In the United Kingdom, Oxford University has teamed up with high-tech company Ultromics to develop algorithms that improve the diagnosis of coronary heart disease by more than 90 percent. The algorithm-driven software extracts more than 80,000 data points from an echocardiogram (the traditional way to image the heart using sound waves) to produce new, objective and thorough metrics that vastly improve diagnosis. Ultromics expects to launch the product for cardiologists’ use in 2019.
Increasing Safety and Easing Doctors’ Burdens
Not only could algorithms help doctors diagnose more accurately in general, they could also help avoid misdiagnosis which, common in the United States, is dangerous and can result in malpractice lawsuits. The Washington Post reports that 20 percent of patients who sought a second opinion at the prestigious Mayo Clinic in Rochester, Minn., were misdiagnosed by their primary care physicians. With 10,000 diseases and just 200 to 300 symptoms, accurate diagnosis is difficult, according to Mark L. Graber, a senior fellow at the research institute RTI International and founder of the Society to Improve Diagnosis in Medicine. Five percent of adults seeking outpatient care—12 million people—are misdiagnosed annually, a trend that is expected to worsen, potentially jeopardizing patient safety and system efficacy.
Medical algorithms can help doctors reverse that trend by providing them with accurate diagnostic information and doing it speedily for faster treatment.
Algorithms also can ease doctors’ burdens in other ways:
- Manage higher workloads—Faced with a growing population, aging of baby boomers, and retirement of practicing doctors, the United States could have a shortage of 100,000 doctors by 2030. Those still practicing will most likely grapple with heavier patient loads and a nonstop daily work pace. Using algorithms would help them diagnose that much quicker and more accurately.
- Reduce administrative work and increase patient time—The advent of EMRs has made less efficient paper-based patient files largely obsolete, but it has also meant that doctors now use half their time to complete EMR documentation requirements to fulfill state regulations, insurance demands and quality control initiatives. Algorithm-driven bots can handle repetitive administrative tasks like maintaining EMRs, freeing doctors to focus on face-to-face patient interaction instead of the computer screen.
- Access to research and clinical trials—Doctors are lifelong learners and keeping up with the latest literature is a professional requirement. But there are 28 million biomedical papers on the National Institutes of Health Pubmed.com alone, making it extremely challenging and time-consuming to find all the pertinent information for a case. Algorithms can comb through such databases in seconds. They also can search through thousands of clinical trials to locate the one that could offer a cutting-edge experimental treatment for a patient much faster than a doctor could by searching the web or making phone calls.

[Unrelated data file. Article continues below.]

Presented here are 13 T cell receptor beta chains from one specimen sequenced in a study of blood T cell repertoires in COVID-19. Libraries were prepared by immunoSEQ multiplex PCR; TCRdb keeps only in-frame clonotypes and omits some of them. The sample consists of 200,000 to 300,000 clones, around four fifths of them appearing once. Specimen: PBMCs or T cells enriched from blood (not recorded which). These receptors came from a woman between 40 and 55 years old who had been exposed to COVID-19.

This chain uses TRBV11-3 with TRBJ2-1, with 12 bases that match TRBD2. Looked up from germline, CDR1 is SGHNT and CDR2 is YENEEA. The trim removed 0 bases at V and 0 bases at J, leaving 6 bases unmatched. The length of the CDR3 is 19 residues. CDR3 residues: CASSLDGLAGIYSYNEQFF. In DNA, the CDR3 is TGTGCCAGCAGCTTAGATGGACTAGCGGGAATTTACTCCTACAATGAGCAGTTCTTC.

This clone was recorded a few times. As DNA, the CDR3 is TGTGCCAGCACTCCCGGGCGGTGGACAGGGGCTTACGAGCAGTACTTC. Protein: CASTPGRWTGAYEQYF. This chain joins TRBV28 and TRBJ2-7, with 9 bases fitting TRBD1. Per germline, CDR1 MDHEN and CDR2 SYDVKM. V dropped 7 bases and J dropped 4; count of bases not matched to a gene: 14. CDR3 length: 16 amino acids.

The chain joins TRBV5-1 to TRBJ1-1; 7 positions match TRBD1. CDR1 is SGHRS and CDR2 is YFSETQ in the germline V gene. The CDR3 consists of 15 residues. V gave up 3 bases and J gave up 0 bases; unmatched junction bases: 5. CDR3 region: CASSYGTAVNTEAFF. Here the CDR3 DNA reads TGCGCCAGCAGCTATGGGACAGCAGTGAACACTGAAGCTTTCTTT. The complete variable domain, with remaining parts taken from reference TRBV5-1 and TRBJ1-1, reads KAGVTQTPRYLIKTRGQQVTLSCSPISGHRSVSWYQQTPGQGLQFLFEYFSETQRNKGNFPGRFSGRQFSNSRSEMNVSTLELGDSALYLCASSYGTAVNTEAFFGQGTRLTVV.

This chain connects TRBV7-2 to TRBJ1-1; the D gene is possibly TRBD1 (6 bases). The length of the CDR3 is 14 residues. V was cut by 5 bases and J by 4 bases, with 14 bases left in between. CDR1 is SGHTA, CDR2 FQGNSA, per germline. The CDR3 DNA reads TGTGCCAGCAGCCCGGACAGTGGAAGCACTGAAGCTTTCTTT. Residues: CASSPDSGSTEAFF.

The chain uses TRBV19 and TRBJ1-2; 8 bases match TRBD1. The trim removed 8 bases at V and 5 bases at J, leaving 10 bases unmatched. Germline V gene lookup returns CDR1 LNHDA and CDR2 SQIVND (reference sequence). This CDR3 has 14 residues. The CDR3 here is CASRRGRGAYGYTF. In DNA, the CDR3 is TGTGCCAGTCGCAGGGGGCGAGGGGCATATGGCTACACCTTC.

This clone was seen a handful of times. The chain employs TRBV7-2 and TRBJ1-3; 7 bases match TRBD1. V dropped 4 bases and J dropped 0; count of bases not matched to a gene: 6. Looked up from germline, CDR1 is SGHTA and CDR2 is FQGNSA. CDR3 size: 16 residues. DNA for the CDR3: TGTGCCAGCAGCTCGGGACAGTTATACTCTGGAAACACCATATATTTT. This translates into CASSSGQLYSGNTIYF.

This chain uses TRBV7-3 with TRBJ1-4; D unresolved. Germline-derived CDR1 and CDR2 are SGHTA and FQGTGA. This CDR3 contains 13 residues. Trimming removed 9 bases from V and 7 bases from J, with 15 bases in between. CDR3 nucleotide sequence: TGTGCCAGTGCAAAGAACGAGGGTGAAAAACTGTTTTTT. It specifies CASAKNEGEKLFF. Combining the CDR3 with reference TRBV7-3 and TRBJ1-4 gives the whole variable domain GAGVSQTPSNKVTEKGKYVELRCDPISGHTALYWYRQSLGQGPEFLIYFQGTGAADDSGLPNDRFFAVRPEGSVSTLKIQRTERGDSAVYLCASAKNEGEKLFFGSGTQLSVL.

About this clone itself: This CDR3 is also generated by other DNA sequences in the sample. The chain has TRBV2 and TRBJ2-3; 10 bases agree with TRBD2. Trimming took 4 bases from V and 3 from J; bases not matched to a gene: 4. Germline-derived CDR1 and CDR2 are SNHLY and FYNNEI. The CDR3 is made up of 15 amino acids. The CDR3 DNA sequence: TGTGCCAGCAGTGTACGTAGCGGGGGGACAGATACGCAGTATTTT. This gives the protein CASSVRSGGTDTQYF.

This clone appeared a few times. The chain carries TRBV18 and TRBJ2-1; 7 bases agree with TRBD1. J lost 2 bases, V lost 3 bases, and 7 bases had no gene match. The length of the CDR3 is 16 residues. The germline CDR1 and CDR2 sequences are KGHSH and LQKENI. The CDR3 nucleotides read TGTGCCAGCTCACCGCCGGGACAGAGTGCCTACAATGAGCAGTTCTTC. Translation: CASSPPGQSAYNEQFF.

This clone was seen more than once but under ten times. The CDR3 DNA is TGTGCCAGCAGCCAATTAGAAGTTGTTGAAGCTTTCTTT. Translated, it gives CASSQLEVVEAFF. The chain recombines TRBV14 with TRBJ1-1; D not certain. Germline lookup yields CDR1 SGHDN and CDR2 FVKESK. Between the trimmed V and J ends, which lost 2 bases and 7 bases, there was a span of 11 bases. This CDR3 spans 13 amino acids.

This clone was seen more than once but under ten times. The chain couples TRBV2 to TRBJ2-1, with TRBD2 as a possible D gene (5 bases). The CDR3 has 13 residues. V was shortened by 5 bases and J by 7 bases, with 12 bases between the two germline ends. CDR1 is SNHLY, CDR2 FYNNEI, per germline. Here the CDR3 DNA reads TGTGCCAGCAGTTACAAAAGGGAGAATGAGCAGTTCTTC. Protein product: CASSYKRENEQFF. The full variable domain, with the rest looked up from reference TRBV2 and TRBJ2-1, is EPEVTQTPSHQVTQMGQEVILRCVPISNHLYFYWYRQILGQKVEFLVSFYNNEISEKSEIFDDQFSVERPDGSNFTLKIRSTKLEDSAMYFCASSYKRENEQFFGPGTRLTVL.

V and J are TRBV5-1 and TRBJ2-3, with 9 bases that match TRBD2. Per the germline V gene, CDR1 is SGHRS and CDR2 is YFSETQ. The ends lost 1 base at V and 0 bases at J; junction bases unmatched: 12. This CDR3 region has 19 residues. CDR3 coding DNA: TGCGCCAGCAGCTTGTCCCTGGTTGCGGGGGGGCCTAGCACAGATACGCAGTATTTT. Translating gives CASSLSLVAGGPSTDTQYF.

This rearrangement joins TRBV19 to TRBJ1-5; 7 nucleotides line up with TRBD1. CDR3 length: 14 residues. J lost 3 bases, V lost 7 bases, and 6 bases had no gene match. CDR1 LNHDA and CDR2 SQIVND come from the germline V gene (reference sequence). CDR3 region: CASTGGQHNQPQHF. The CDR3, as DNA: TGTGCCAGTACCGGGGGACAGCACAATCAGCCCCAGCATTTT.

Algorithms as a Team Member
IBM didn’t stop working on algorithms 20 years ago when Deep Blue triumphed over Kasparov. The company moved on from chess to the TV game show Jeopardy!, showing that its latest AI iteration, Watson, could understand natural language and process algorithms well enough to beat the show’s best human champions. Now IBM has rechristened Watson as “Doctor” Watson with its aim to improve healthcare.
Among the things that IBM Watson can now do for doctors and hospitals is identify appropriate cancer treatments when time is of the essence. In one study, IBM Watson took just 10 minutes to analyze a brain-cancer patient’s full genome and recommend a treatment plan. It took human experts 160 hours to make a similar plan. Watson used its language-processing abilities to analyze 23 million medical-journal articles, government listings of clinical trials and other data as part of the process. Both Watson and the clinicians identified gene mutations that suggested potentially beneficial drugs and trials. The patient’s team, which included an oncologist, a neuro-oncologist and bioinformaticians, however, identified mutations in two genes that led them to recommend a trial that targeted both with a combinatorial drug therapy, according to IEEE Spectrum. Watson failed to recommend that trial. It would have been the patient’s best chance for survival had he lived. So, even though Watson’s solution came far more rapidly, it was not the best.
Rather than viewing this example as doctor versus machine, it shows how algorithms complement doctors’ work. Ultimately, it appears that IBM’s Watson and other algorithm-driven technology can be valuable tools for doctors, instead of their replacements. What’s more, there is no algorithm for bedside manner. In the world of medicine, empathy and understanding are uniquely human traits—ones that calm and reassure a patient faced with a daunting diagnosis, no matter how accurate or speedily obtained it is.